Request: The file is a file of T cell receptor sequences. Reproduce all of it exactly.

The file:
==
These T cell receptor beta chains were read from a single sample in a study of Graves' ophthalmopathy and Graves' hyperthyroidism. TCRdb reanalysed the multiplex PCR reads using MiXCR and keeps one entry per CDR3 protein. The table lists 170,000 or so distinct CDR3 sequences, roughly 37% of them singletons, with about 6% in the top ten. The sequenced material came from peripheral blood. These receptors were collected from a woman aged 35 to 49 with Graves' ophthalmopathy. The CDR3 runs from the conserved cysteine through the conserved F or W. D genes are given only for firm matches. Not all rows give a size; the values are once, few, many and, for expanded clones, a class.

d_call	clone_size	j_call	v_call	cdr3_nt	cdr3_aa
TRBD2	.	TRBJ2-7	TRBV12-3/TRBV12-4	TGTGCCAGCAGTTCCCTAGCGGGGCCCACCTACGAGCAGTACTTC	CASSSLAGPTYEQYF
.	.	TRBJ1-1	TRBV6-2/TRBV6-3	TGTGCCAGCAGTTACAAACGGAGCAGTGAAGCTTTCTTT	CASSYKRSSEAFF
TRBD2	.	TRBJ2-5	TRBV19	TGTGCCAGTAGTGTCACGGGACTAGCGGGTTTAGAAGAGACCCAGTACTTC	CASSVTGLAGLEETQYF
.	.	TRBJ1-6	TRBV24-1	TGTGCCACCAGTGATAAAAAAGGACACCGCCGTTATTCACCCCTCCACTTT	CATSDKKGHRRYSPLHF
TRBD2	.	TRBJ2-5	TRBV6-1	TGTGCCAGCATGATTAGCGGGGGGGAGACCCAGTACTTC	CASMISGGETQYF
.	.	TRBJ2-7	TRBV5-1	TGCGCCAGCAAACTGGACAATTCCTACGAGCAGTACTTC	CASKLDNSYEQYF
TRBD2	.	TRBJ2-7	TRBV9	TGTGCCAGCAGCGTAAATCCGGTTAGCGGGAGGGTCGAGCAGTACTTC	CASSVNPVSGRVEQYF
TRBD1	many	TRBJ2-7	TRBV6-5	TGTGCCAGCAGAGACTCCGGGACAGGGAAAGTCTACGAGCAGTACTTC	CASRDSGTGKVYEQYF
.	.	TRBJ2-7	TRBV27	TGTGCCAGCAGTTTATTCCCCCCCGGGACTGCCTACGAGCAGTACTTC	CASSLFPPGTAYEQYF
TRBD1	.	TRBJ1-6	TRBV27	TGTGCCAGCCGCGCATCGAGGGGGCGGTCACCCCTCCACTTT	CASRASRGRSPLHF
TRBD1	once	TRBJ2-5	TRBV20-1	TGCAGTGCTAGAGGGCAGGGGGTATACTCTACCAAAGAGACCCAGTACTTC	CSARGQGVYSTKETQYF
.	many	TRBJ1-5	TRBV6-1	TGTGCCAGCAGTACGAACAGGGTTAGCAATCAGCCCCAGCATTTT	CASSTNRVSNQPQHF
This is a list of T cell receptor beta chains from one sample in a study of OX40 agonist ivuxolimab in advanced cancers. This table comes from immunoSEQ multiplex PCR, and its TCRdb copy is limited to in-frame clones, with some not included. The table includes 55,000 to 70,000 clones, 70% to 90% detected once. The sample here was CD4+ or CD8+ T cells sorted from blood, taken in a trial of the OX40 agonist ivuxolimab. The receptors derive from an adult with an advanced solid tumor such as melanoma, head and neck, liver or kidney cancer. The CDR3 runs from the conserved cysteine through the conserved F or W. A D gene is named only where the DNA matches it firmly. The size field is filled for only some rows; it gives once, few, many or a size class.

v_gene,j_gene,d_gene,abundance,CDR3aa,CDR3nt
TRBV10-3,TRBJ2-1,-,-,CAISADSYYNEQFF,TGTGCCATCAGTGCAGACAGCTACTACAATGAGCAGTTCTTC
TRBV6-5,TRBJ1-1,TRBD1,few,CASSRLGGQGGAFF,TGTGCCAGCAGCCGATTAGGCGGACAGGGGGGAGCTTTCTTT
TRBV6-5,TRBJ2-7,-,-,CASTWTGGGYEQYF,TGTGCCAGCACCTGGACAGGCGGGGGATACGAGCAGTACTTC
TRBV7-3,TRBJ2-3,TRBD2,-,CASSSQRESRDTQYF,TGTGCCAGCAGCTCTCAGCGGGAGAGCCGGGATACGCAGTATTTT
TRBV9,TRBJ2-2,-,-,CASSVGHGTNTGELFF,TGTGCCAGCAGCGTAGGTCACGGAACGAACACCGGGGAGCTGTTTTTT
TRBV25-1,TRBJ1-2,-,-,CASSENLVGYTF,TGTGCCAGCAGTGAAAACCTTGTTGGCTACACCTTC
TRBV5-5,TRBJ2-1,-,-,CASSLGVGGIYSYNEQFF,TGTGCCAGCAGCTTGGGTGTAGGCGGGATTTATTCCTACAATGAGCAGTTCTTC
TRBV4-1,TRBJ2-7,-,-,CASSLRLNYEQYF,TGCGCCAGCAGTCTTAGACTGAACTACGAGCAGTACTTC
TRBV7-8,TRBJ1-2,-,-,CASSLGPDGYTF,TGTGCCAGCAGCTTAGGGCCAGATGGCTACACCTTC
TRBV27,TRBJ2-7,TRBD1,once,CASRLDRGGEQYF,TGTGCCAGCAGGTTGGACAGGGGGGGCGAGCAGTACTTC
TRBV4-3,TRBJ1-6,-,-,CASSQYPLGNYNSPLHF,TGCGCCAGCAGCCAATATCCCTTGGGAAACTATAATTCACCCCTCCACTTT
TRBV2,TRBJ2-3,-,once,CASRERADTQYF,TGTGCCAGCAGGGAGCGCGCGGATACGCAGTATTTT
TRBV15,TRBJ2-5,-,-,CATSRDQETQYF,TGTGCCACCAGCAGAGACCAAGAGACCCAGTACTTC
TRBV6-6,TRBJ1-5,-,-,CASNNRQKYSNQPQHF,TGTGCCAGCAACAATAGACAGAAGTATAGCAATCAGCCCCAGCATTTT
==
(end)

These T cell receptor beta chains were read from a single sample in a study of Graves' ophthalmopathy and Graves' hyperthyroidism. TCRdb reanalysed the multiplex PCR reads using MiXCR and keeps one entry per CDR3 protein. The table lists 170,000 or so distinct CDR3 sequences, roughly 37% of them singletons, with about 6% in the top ten. The sequenced material came from peripheral blood. These receptors were collected from a woman aged 35 to 49 with Graves' ophthalmopathy. The CDR3 runs from the conserved cysteine through the conserved F or W. D genes are given only for firm matches. Not all rows give a size; the values are once, few, many and, for expanded clones, a class.

d_call	clone_size	j_call	v_call	cdr3_nt	cdr3_aa
TRBD2	.	TRBJ2-7	TRBV12-3/TRBV12-4	TGTGCCAGCAGTTCCCTAGCGGGGCCCACCTACGAGCAGTACTTC	CASSSLAGPTYEQYF
.	.	TRBJ1-1	TRBV6-2/TRBV6-3	TGTGCCAGCAGTTACAAACGGAGCAGTGAAGCTTTCTTT	CASSYKRSSEAFF
TRBD2	.	TRBJ2-5	TRBV19	TGTGCCAGTAGTGTCACGGGACTAGCGGGTTTAGAAGAGACCCAGTACTTC	CASSVTGLAGLEETQYF
.	.	TRBJ1-6	TRBV24-1	TGTGCCACCAGTGATAAAAAAGGACACCGCCGTTATTCACCCCTCCACTTT	CATSDKKGHRRYSPLHF
TRBD2	.	TRBJ2-5	TRBV6-1	TGTGCCAGCATGATTAGCGGGGGGGAGACCCAGTACTTC	CASMISGGETQYF
.	.	TRBJ2-7	TRBV5-1	TGCGCCAGCAAACTGGACAATTCCTACGAGCAGTACTTC	CASKLDNSYEQYF
TRBD2	.	TRBJ2-7	TRBV9	TGTGCCAGCAGCGTAAATCCGGTTAGCGGGAGGGTCGAGCAGTACTTC	CASSVNPVSGRVEQYF
TRBD1	many	TRBJ2-7	TRBV6-5	TGTGCCAGCAGAGACTCCGGGACAGGGAAAGTCTACGAGCAGTACTTC	CASRDSGTGKVYEQYF
.	.	TRBJ2-7	TRBV27	TGTGCCAGCAGTTTATTCCCCCCCGGGACTGCCTACGAGCAGTACTTC	CASSLFPPGTAYEQYF
TRBD1	.	TRBJ1-6	TRBV27	TGTGCCAGCCGCGCATCGAGGGGGCGGTCACCCCTCCACTTT	CASRASRGRSPLHF
TRBD1	once	TRBJ2-5	TRBV20-1	TGCAGTGCTAGAGGGCAGGGGGTATACTCTACCAAAGAGACCCAGTACTTC	CSARGQGVYSTKETQYF
.	many	TRBJ1-5	TRBV6-1	TGTGCCAGCAGTACGAACAGGGTTAGCAATCAGCCCCAGCATTTT	CASSTNRVSNQPQHF
This is a list of T cell receptor beta chains from one sample in a study of OX40 agonist ivuxolimab in advanced cancers. This table comes from immunoSEQ multiplex PCR, and its TCRdb copy is limited to in-frame clones, with some not included. The table includes 55,000 to 70,000 clones, 70% to 90% detected once. The sample here was CD4+ or CD8+ T cells sorted from blood, taken in a trial of the OX40 agonist ivuxolimab. The receptors derive from an adult with an advanced solid tumor such as melanoma, head and neck, liver or kidney cancer. The CDR3 runs from the conserved cysteine through the conserved F or W. A D gene is named only where the DNA matches it firmly. The size field is filled for only some rows; it gives once, few, many or a size class.

v_gene,j_gene,d_gene,abundance,CDR3aa,CDR3nt
TRBV10-3,TRBJ2-1,-,-,CAISADSYYNEQFF,TGTGCCATCAGTGCAGACAGCTACTACAATGAGCAGTTCTTC
TRBV6-5,TRBJ1-1,TRBD1,few,CASSRLGGQGGAFF,TGTGCCAGCAGCCGATTAGGCGGACAGGGGGGAGCTTTCTTT
TRBV6-5,TRBJ2-7,-,-,CASTWTGGGYEQYF,TGTGCCAGCACCTGGACAGGCGGGGGATACGAGCAGTACTTC
TRBV7-3,TRBJ2-3,TRBD2,-,CASSSQRESRDTQYF,TGTGCCAGCAGCTCTCAGCGGGAGAGCCGGGATACGCAGTATTTT
TRBV9,TRBJ2-2,-,-,CASSVGHGTNTGELFF,TGTGCCAGCAGCGTAGGTCACGGAACGAACACCGGGGAGCTGTTTTTT
TRBV25-1,TRBJ1-2,-,-,CASSENLVGYTF,TGTGCCAGCAGTGAAAACCTTGTTGGCTACACCTTC
TRBV5-5,TRBJ2-1,-,-,CASSLGVGGIYSYNEQFF,TGTGCCAGCAGCTTGGGTGTAGGCGGGATTTATTCCTACAATGAGCAGTTCTTC
TRBV4-1,TRBJ2-7,-,-,CASSLRLNYEQYF,TGCGCCAGCAGTCTTAGACTGAACTACGAGCAGTACTTC
TRBV7-8,TRBJ1-2,-,-,CASSLGPDGYTF,TGTGCCAGCAGCTTAGGGCCAGATGGCTACACCTTC
TRBV27,TRBJ2-7,TRBD1,once,CASRLDRGGEQYF,TGTGCCAGCAGGTTGGACAGGGGGGGCGAGCAGTACTTC
TRBV4-3,TRBJ1-6,-,-,CASSQYPLGNYNSPLHF,TGCGCCAGCAGCCAATATCCCTTGGGAAACTATAATTCACCCCTCCACTTT
TRBV2,TRBJ2-3,-,once,CASRERADTQYF,TGTGCCAGCAGGGAGCGCGCGGATACGCAGTATTTT
TRBV15,TRBJ2-5,-,-,CATSRDQETQYF,TGTGCCACCAGCAGAGACCAAGAGACCCAGTACTTC
TRBV6-6,TRBJ1-5,-,-,CASNNRQKYSNQPQHF,TGTGCCAGCAACAATAGACAGAAGTATAGCAATCAGCCCCAGCATTTT